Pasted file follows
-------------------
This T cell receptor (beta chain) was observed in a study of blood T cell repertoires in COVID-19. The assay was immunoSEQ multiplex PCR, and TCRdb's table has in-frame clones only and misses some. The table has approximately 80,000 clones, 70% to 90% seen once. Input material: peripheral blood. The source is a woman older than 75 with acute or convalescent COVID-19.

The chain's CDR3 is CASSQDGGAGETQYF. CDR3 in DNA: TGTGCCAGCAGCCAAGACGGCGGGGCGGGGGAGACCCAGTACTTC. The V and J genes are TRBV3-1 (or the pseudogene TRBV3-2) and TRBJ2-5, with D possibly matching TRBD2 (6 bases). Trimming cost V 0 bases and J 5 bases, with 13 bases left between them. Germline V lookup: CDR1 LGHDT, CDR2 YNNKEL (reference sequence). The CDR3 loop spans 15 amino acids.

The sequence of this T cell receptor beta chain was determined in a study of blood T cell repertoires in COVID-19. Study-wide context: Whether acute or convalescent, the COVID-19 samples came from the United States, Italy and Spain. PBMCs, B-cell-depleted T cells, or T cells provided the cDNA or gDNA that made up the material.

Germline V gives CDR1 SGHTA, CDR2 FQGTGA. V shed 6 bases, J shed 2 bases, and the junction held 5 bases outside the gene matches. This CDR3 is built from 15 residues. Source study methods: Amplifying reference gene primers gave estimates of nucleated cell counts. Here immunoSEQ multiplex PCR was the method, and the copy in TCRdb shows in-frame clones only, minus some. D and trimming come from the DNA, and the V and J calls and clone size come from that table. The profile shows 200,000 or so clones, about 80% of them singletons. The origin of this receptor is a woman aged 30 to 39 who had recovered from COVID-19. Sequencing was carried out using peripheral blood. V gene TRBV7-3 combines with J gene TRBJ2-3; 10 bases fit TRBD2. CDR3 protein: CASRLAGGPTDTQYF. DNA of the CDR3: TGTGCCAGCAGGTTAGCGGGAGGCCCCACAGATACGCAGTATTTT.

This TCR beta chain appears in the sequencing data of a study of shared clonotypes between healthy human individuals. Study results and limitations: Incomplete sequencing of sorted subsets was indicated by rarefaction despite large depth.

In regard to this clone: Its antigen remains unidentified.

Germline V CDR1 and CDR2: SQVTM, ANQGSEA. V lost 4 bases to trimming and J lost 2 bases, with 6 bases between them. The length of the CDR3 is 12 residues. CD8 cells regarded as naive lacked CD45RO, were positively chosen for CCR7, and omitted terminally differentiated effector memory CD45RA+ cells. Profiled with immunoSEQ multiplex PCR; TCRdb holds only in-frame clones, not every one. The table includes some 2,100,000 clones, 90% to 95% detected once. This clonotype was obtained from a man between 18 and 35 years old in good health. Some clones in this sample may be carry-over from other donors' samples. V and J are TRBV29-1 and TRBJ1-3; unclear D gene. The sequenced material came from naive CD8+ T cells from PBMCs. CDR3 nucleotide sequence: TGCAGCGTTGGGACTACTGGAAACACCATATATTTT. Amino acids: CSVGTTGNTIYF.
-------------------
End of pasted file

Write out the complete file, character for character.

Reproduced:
This T cell receptor (beta chain) was observed in a study of blood T cell repertoires in COVID-19. The assay was immunoSEQ multiplex PCR, and TCRdb's table has in-frame clones only and misses some. The table has approximately 80,000 clones, 70% to 90% seen once. Input material: peripheral blood. The source is a woman older than 75 with acute or convalescent COVID-19.

The chain's CDR3 is CASSQDGGAGETQYF. CDR3 in DNA: TGTGCCAGCAGCCAAGACGGCGGGGCGGGGGAGACCCAGTACTTC. The V and J genes are TRBV3-1 (or the pseudogene TRBV3-2) and TRBJ2-5, with D possibly matching TRBD2 (6 bases). Trimming cost V 0 bases and J 5 bases, with 13 bases left between them. Germline V lookup: CDR1 LGHDT, CDR2 YNNKEL (reference sequence). The CDR3 loop spans 15 amino acids.

The sequence of this T cell receptor beta chain was determined in a study of blood T cell repertoires in COVID-19. Study-wide context: Whether acute or convalescent, the COVID-19 samples came from the United States, Italy and Spain. PBMCs, B-cell-depleted T cells, or T cells provided the cDNA or gDNA that made up the material.

Germline V gives CDR1 SGHTA, CDR2 FQGTGA. V shed 6 bases, J shed 2 bases, and the junction held 5 bases outside the gene matches. This CDR3 is built from 15 residues. Source study methods: Amplifying reference gene primers gave estimates of nucleated cell counts. Here immunoSEQ multiplex PCR was the method, and the copy in TCRdb shows in-frame clones only, minus some. D and trimming come from the DNA, and the V and J calls and clone size come from that table. The profile shows 200,000 or so clones, about 80% of them singletons. The origin of this receptor is a woman aged 30 to 39 who had recovered from COVID-19. Sequencing was carried out using peripheral blood. V gene TRBV7-3 combines with J gene TRBJ2-3; 10 bases fit TRBD2. CDR3 protein: CASRLAGGPTDTQYF. DNA of the CDR3: TGTGCCAGCAGGTTAGCGGGAGGCCCCACAGATACGCAGTATTTT.

This TCR beta chain appears in the sequencing data of a study of shared clonotypes between healthy human individuals. Study results and limitations: Incomplete sequencing of sorted subsets was indicated by rarefaction despite large depth.

In regard to this clone: Its antigen remains unidentified.

Germline V CDR1 and CDR2: SQVTM, ANQGSEA. V lost 4 bases to trimming and J lost 2 bases, with 6 bases between them. The length of the CDR3 is 12 residues. CD8 cells regarded as naive lacked CD45RO, were positively chosen for CCR7, and omitted terminally differentiated effector memory CD45RA+ cells. Profiled with immunoSEQ multiplex PCR; TCRdb holds only in-frame clones, not every one. The table includes some 2,100,000 clones, 90% to 95% detected once. This clonotype was obtained from a man between 18 and 35 years old in good health. Some clones in this sample may be carry-over from other donors' samples. V and J are TRBV29-1 and TRBJ1-3; unclear D gene. The sequenced material came from naive CD8+ T cells from PBMCs. CDR3 nucleotide sequence: TGCAGCGTTGGGACTACTGGAAACACCATATATTTT. Amino acids: CSVGTTGNTIYF.